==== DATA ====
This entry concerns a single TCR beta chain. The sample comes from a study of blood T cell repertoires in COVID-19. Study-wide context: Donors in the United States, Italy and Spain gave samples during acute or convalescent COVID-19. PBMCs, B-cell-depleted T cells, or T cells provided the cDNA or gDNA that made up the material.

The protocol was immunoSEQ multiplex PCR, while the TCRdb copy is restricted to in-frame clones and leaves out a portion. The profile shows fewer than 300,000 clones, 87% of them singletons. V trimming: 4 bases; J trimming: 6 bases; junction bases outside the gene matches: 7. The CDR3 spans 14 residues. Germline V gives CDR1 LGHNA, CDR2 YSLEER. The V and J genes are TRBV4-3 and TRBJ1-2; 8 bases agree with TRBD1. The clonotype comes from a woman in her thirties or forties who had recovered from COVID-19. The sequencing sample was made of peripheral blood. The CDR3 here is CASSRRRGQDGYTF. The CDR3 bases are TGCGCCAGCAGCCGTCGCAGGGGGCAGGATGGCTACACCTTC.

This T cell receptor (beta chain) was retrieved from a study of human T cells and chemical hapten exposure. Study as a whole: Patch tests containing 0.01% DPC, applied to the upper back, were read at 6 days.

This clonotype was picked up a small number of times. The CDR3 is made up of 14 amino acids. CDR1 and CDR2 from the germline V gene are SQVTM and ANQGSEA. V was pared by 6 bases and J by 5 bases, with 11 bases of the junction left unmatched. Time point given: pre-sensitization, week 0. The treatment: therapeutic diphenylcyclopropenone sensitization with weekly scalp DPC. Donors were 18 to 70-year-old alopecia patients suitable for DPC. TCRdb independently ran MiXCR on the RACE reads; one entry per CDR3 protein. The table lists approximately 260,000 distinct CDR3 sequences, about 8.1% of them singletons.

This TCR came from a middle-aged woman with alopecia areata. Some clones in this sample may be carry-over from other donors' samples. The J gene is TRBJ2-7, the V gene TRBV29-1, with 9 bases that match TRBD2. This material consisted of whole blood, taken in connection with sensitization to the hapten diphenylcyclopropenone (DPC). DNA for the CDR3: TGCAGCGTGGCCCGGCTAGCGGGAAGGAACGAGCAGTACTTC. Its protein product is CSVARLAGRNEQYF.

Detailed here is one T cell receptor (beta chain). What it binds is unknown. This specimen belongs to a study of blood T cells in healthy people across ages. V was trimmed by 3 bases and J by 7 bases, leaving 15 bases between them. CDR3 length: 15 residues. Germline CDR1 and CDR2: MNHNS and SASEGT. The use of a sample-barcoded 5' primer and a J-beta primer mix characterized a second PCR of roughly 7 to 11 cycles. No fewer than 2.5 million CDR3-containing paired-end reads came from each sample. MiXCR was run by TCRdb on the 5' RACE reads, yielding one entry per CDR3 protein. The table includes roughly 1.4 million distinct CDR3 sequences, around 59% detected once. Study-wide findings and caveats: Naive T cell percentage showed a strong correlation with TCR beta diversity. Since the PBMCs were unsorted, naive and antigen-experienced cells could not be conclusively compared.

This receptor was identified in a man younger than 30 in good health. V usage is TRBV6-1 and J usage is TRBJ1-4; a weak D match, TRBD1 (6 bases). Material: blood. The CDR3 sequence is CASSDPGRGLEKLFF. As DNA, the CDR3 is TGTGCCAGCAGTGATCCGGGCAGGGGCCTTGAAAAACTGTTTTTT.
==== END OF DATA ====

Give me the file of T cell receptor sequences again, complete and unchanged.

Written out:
This entry concerns a single TCR beta chain. The sample comes from a study of blood T cell repertoires in COVID-19. Study-wide context: Donors in the United States, Italy and Spain gave samples during acute or convalescent COVID-19. PBMCs, B-cell-depleted T cells, or T cells provided the cDNA or gDNA that made up the material.

The protocol was immunoSEQ multiplex PCR, while the TCRdb copy is restricted to in-frame clones and leaves out a portion. The profile shows fewer than 300,000 clones, 87% of them singletons. V trimming: 4 bases; J trimming: 6 bases; junction bases outside the gene matches: 7. The CDR3 spans 14 residues. Germline V gives CDR1 LGHNA, CDR2 YSLEER. The V and J genes are TRBV4-3 and TRBJ1-2; 8 bases agree with TRBD1. The clonotype comes from a woman in her thirties or forties who had recovered from COVID-19. The sequencing sample was made of peripheral blood. The CDR3 here is CASSRRRGQDGYTF. The CDR3 bases are TGCGCCAGCAGCCGTCGCAGGGGGCAGGATGGCTACACCTTC.

This T cell receptor (beta chain) was retrieved from a study of human T cells and chemical hapten exposure. Study as a whole: Patch tests containing 0.01% DPC, applied to the upper back, were read at 6 days.

This clonotype was picked up a small number of times. The CDR3 is made up of 14 amino acids. CDR1 and CDR2 from the germline V gene are SQVTM and ANQGSEA. V was pared by 6 bases and J by 5 bases, with 11 bases of the junction left unmatched. Time point given: pre-sensitization, week 0. The treatment: therapeutic diphenylcyclopropenone sensitization with weekly scalp DPC. Donors were 18 to 70-year-old alopecia patients suitable for DPC. TCRdb independently ran MiXCR on the RACE reads; one entry per CDR3 protein. The table lists approximately 260,000 distinct CDR3 sequences, about 8.1% of them singletons.

This TCR came from a middle-aged woman with alopecia areata. Some clones in this sample may be carry-over from other donors' samples. The J gene is TRBJ2-7, the V gene TRBV29-1, with 9 bases that match TRBD2. This material consisted of whole blood, taken in connection with sensitization to the hapten diphenylcyclopropenone (DPC). DNA for the CDR3: TGCAGCGTGGCCCGGCTAGCGGGAAGGAACGAGCAGTACTTC. Its protein product is CSVARLAGRNEQYF.

Detailed here is one T cell receptor (beta chain). What it binds is unknown. This specimen belongs to a study of blood T cells in healthy people across ages. V was trimmed by 3 bases and J by 7 bases, leaving 15 bases between them. CDR3 length: 15 residues. Germline CDR1 and CDR2: MNHNS and SASEGT. The use of a sample-barcoded 5' primer and a J-beta primer mix characterized a second PCR of roughly 7 to 11 cycles. No fewer than 2.5 million CDR3-containing paired-end reads came from each sample. MiXCR was run by TCRdb on the 5' RACE reads, yielding one entry per CDR3 protein. The table includes roughly 1.4 million distinct CDR3 sequences, around 59% detected once. Study-wide findings and caveats: Naive T cell percentage showed a strong correlation with TCR beta diversity. Since the PBMCs were unsorted, naive and antigen-experienced cells could not be conclusively compared.

This receptor was identified in a man younger than 30 in good health. V usage is TRBV6-1 and J usage is TRBJ1-4; a weak D match, TRBD1 (6 bases). Material: blood. The CDR3 sequence is CASSDPGRGLEKLFF. As DNA, the CDR3 is TGTGCCAGCAGTGATCCGGGCAGGGGCCTTGAAAAACTGTTTTTT.